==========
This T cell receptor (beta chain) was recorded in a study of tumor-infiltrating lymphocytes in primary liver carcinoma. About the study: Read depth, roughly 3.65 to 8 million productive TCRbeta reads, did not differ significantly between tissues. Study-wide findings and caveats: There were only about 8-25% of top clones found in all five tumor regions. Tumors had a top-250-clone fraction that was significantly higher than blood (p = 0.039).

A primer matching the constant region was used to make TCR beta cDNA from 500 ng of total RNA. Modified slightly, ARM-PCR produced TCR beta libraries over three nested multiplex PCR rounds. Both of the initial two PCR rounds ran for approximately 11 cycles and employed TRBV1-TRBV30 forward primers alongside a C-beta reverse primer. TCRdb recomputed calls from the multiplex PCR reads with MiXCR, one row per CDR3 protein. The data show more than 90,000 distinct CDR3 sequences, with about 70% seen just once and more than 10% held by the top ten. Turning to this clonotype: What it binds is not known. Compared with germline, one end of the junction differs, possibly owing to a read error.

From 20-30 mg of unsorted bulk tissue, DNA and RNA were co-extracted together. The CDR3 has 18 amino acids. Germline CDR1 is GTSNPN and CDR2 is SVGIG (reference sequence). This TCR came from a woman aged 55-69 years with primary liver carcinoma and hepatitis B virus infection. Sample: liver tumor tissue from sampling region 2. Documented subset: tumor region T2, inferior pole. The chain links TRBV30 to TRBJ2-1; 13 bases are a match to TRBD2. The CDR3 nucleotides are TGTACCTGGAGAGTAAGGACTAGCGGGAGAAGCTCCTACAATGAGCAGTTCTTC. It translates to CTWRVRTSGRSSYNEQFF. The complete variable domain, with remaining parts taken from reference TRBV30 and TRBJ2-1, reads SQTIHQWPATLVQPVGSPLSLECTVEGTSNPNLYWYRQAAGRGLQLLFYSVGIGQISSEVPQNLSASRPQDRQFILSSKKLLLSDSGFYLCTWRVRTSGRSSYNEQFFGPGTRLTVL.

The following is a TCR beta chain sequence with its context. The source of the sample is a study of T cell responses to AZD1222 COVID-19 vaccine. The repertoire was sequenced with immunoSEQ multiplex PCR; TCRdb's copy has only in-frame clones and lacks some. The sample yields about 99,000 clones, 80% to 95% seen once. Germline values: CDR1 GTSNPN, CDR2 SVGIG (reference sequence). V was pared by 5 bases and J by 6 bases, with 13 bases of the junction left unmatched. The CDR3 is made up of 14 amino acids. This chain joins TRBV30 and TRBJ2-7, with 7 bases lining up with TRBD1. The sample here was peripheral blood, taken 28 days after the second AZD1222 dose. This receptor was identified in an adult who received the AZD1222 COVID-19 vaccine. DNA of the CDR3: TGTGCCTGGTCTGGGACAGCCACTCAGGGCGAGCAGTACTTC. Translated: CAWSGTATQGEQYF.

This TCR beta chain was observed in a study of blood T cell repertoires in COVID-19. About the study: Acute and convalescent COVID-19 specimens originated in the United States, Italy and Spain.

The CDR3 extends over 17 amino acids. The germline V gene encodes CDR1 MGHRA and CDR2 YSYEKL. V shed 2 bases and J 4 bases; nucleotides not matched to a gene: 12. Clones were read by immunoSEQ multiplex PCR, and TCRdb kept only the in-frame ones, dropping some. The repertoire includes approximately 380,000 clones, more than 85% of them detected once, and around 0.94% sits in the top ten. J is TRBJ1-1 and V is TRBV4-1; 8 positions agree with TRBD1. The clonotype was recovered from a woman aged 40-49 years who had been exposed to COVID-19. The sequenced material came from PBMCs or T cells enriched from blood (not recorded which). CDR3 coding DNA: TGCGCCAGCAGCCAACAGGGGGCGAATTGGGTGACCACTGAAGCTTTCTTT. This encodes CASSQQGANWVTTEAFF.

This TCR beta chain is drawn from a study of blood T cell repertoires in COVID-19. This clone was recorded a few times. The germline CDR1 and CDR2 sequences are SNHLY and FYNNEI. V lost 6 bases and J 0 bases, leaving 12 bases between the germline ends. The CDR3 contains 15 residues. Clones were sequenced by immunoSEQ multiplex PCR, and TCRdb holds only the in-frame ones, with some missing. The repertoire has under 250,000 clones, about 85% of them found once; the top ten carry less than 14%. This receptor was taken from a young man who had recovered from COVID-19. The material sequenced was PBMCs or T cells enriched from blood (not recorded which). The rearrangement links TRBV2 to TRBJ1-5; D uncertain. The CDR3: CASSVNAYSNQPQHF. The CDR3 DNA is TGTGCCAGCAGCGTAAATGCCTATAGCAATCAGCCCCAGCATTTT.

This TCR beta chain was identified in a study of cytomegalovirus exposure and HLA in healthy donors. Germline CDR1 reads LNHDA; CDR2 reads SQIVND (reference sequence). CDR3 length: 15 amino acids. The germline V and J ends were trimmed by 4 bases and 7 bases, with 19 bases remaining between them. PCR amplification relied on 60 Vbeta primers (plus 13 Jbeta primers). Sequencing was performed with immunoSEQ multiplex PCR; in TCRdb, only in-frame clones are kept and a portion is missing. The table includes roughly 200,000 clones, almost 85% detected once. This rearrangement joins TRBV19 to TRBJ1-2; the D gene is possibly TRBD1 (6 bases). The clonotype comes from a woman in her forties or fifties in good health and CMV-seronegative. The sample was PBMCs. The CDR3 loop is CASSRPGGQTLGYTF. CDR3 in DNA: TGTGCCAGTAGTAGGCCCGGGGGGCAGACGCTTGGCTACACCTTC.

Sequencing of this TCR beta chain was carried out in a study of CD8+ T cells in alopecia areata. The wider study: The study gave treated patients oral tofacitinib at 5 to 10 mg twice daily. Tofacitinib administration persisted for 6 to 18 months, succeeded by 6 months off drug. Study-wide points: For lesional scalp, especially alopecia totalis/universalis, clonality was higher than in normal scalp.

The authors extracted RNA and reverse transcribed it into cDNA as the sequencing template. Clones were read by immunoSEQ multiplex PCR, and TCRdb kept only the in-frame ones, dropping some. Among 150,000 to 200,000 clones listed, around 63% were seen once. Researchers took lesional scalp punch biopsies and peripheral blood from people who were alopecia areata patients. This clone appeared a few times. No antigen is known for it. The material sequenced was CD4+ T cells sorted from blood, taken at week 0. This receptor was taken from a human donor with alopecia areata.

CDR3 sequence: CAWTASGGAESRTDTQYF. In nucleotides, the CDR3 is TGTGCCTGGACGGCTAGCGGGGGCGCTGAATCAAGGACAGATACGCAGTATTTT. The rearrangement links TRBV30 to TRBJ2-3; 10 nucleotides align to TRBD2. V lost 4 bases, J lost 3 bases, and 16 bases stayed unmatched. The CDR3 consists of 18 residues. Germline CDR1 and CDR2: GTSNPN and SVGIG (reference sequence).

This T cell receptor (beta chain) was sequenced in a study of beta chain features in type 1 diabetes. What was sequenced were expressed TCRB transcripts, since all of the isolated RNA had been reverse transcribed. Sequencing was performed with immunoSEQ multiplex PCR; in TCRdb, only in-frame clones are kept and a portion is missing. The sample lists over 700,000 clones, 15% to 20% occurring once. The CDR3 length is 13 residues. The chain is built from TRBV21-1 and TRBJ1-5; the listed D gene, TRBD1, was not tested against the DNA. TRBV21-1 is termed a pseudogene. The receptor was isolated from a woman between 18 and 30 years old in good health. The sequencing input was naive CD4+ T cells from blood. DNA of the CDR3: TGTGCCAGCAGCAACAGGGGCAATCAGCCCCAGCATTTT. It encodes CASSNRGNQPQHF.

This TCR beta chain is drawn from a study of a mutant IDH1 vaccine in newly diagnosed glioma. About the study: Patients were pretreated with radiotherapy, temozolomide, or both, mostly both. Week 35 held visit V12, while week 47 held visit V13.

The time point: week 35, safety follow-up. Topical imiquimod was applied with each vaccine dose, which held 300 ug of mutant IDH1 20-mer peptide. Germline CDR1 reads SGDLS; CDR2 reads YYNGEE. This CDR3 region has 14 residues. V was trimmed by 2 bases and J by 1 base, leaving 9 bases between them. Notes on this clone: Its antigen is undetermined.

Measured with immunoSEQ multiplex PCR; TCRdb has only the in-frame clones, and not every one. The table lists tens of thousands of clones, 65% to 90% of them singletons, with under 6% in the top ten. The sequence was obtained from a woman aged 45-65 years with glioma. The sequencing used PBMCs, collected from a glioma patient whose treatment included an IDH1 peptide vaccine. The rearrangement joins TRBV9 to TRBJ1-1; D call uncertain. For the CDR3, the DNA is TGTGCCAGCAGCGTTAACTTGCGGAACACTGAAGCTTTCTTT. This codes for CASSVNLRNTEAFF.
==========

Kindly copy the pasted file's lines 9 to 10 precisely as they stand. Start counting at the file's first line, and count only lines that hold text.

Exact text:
Sequencing of this TCR beta chain was carried out in a study of CD8+ T cells in alopecia areata. The wider study: The study gave treated patients oral tofacitinib at 5 to 10 mg twice daily. Tofacitinib administration persisted for 6 to 18 months, succeeded by 6 months off drug. Study-wide points: For lesional scalp, especially alopecia totalis/universalis, clonality was higher than in normal scalp.

The authors extracted RNA and reverse transcribed it into cDNA as the sequencing template. Clones were read by immunoSEQ multiplex PCR, and TCRdb kept only the in-frame ones, dropping some. Among 150,000 to 200,000 clones listed, around 63% were seen once. Researchers took lesional scalp punch biopsies and peripheral blood from people who were alopecia areata patients. This clone appeared a few times. No antigen is known for it. The material sequenced was CD4+ T cells sorted from blood, taken at week 0. This receptor was taken from a human donor with alopecia areata.